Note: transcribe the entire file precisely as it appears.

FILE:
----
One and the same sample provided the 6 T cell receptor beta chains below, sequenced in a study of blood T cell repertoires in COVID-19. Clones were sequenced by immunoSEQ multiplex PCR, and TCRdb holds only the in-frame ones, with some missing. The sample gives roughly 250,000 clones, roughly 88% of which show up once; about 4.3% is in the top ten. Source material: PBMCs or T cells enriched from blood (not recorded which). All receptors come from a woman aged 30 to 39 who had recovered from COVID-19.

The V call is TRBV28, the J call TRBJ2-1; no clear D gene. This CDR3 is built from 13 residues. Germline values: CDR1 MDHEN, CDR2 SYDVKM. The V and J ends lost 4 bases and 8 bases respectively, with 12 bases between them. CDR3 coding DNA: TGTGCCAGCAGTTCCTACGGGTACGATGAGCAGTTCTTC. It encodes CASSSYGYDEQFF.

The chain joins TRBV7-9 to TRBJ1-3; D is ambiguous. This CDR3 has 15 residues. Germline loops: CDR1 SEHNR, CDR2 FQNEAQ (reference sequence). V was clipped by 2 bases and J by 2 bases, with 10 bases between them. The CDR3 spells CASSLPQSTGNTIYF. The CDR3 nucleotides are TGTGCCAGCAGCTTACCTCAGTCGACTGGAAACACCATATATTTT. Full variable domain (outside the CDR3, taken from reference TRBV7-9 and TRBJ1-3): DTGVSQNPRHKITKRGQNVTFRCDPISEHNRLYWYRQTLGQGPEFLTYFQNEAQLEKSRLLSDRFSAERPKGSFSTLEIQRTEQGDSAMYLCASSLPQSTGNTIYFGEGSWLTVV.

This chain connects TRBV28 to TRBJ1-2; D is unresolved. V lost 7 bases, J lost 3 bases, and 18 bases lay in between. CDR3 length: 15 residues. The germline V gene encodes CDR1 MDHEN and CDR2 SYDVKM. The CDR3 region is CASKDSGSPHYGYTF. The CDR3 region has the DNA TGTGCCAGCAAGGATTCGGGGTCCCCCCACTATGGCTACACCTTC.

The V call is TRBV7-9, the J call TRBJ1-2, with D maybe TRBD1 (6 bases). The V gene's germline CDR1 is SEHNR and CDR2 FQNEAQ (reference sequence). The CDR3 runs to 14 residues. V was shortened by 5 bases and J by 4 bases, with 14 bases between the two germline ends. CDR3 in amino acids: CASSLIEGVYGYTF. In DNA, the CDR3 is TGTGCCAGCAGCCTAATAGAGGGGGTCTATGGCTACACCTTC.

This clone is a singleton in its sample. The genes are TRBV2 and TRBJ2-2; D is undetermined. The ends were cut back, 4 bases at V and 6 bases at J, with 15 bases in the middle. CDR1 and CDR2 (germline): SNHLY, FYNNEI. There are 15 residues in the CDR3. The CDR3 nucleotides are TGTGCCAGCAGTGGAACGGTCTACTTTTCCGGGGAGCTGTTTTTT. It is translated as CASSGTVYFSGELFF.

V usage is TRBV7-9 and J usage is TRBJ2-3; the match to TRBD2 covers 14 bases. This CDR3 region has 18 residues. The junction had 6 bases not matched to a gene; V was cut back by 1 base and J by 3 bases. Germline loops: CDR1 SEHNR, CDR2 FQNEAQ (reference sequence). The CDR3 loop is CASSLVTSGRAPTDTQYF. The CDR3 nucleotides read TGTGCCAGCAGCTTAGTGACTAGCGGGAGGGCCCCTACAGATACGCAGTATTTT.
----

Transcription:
One and the same sample provided the 6 T cell receptor beta chains below, sequenced in a study of blood T cell repertoires in COVID-19. Clones were sequenced by immunoSEQ multiplex PCR, and TCRdb holds only the in-frame ones, with some missing. The sample gives roughly 250,000 clones, roughly 88% of which show up once; about 4.3% is in the top ten. Source material: PBMCs or T cells enriched from blood (not recorded which). All receptors come from a woman aged 30 to 39 who had recovered from COVID-19.

The V call is TRBV28, the J call TRBJ2-1; no clear D gene. This CDR3 is built from 13 residues. Germline values: CDR1 MDHEN, CDR2 SYDVKM. The V and J ends lost 4 bases and 8 bases respectively, with 12 bases between them. CDR3 coding DNA: TGTGCCAGCAGTTCCTACGGGTACGATGAGCAGTTCTTC. It encodes CASSSYGYDEQFF.

The chain joins TRBV7-9 to TRBJ1-3; D is ambiguous. This CDR3 has 15 residues. Germline loops: CDR1 SEHNR, CDR2 FQNEAQ (reference sequence). V was clipped by 2 bases and J by 2 bases, with 10 bases between them. The CDR3 spells CASSLPQSTGNTIYF. The CDR3 nucleotides are TGTGCCAGCAGCTTACCTCAGTCGACTGGAAACACCATATATTTT. Full variable domain (outside the CDR3, taken from reference TRBV7-9 and TRBJ1-3): DTGVSQNPRHKITKRGQNVTFRCDPISEHNRLYWYRQTLGQGPEFLTYFQNEAQLEKSRLLSDRFSAERPKGSFSTLEIQRTEQGDSAMYLCASSLPQSTGNTIYFGEGSWLTVV.

This chain connects TRBV28 to TRBJ1-2; D is unresolved. V lost 7 bases, J lost 3 bases, and 18 bases lay in between. CDR3 length: 15 residues. The germline V gene encodes CDR1 MDHEN and CDR2 SYDVKM. The CDR3 region is CASKDSGSPHYGYTF. The CDR3 region has the DNA TGTGCCAGCAAGGATTCGGGGTCCCCCCACTATGGCTACACCTTC.

The V call is TRBV7-9, the J call TRBJ1-2, with D maybe TRBD1 (6 bases). The V gene's germline CDR1 is SEHNR and CDR2 FQNEAQ (reference sequence). The CDR3 runs to 14 residues. V was shortened by 5 bases and J by 4 bases, with 14 bases between the two germline ends. CDR3 in amino acids: CASSLIEGVYGYTF. In DNA, the CDR3 is TGTGCCAGCAGCCTAATAGAGGGGGTCTATGGCTACACCTTC.

This clone is a singleton in its sample. The genes are TRBV2 and TRBJ2-2; D is undetermined. The ends were cut back, 4 bases at V and 6 bases at J, with 15 bases in the middle. CDR1 and CDR2 (germline): SNHLY, FYNNEI. There are 15 residues in the CDR3. The CDR3 nucleotides are TGTGCCAGCAGTGGAACGGTCTACTTTTCCGGGGAGCTGTTTTTT. It is translated as CASSGTVYFSGELFF.

V usage is TRBV7-9 and J usage is TRBJ2-3; the match to TRBD2 covers 14 bases. This CDR3 region has 18 residues. The junction had 6 bases not matched to a gene; V was cut back by 1 base and J by 3 bases. Germline loops: CDR1 SEHNR, CDR2 FQNEAQ (reference sequence). The CDR3 loop is CASSLVTSGRAPTDTQYF. The CDR3 nucleotides read TGTGCCAGCAGCTTAGTGACTAGCGGGAGGGCCCCTACAGATACGCAGTATTTT.